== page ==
While most of my investment portfolio is in index funds that track the broad market performance, I’m also a huge fan of buying individual stocks and ETFs. But, I don’t buy blindly. This habit (and not being a “buy and hold” investor) is what gives stock investing a bad name. When you invest correctly, buying individual stocks can build long-term wealth and help you (dare I say it?) beat the market!
The Best Investing Newsletters (According to Me)
Here are a few of my favorite investing newsletters and magazines. I’ve tried several over the years, but these are the ones I plan to stick with. For the average investor, you don’t need to spend more than $200 annually per newsletter.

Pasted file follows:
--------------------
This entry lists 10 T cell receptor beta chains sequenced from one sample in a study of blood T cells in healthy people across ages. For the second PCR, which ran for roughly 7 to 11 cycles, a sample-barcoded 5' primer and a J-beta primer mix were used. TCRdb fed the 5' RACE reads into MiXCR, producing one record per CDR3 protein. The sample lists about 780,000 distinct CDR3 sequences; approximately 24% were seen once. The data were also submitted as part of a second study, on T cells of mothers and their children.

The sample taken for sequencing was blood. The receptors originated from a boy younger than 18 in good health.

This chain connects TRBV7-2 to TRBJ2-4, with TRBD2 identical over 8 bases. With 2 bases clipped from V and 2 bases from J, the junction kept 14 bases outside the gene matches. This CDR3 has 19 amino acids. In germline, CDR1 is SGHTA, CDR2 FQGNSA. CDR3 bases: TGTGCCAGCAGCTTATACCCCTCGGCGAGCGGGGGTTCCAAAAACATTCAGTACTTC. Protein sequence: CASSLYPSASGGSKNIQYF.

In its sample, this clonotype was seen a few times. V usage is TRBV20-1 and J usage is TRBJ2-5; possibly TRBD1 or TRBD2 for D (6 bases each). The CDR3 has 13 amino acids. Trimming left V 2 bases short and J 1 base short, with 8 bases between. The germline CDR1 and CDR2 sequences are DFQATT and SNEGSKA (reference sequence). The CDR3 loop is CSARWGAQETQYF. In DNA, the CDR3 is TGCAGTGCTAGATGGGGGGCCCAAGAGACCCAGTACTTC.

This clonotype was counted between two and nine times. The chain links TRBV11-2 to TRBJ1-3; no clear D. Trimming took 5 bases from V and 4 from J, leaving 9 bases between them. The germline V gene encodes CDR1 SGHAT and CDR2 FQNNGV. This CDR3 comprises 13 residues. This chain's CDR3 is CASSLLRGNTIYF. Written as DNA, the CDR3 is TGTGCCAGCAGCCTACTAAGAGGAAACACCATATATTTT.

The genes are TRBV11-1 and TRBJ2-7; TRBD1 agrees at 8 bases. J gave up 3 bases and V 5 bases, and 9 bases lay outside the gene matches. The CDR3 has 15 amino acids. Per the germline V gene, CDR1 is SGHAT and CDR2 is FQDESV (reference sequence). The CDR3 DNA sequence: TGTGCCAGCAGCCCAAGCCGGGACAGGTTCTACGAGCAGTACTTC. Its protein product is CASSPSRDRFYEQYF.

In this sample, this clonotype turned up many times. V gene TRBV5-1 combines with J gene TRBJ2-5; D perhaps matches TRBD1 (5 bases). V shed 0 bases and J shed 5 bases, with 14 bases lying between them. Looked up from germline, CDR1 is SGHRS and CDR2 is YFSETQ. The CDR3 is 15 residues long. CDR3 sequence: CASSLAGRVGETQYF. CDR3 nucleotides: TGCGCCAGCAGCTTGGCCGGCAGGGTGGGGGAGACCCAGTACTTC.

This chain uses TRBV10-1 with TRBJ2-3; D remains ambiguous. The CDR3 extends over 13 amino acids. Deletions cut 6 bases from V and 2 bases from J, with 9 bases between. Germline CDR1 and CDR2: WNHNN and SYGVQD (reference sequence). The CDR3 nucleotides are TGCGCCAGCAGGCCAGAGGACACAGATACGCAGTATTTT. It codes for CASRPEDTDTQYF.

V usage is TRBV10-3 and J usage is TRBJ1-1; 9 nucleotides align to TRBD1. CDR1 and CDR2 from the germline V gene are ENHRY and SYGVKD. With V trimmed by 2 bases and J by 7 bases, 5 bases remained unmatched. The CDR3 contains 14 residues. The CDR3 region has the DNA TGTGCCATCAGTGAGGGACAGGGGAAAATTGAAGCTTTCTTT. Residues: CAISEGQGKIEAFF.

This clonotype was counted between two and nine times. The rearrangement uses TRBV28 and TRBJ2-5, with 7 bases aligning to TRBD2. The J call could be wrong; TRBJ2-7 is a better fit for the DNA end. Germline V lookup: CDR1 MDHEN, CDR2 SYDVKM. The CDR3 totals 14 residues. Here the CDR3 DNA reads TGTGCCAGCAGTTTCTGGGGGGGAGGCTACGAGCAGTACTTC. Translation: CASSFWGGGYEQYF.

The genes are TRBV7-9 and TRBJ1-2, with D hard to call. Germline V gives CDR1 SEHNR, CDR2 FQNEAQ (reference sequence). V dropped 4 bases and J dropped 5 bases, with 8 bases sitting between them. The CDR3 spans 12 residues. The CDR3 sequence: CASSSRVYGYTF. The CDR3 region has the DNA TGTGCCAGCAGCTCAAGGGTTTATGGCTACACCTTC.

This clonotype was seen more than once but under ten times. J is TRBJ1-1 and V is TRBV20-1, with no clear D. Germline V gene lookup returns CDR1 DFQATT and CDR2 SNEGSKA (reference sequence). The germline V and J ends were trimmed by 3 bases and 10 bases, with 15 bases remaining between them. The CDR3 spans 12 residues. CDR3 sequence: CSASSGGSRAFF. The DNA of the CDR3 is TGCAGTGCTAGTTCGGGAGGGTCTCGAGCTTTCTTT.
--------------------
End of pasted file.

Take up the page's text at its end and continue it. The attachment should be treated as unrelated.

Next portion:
The Motley Fool
Some of the first investing books I ever read were published by The Motley Fool. You can also access their stock
market picks with two different investing newsletters (more like an online investing service):
- Stock Advisor
- Rule Breakers —->(Read my Rule Breakers Review to see if it’s right for you)
Each service cost $99 annually. I subscribe to both. For most investors, Stock Advisor is the better of the two options. Read my Stock Advisor review to learn why.
You receive recommendations for “Steady Eddies” and potential high-flyers with sound company fundamentals. So, you get a healthy mix of growth and value investing.
Rule Breakers is a better fit for your speculating investments as its recommendations focus on companies that have high growth candidates. As of this writing, a fair amount of companies are foreign-based and you’ve probably never heard of most of them before. I didn’t at least.
I might receive a small commission if you subscribe to a Motley Fool product. Thank you if you do!
Kiplinger’s Personal Finance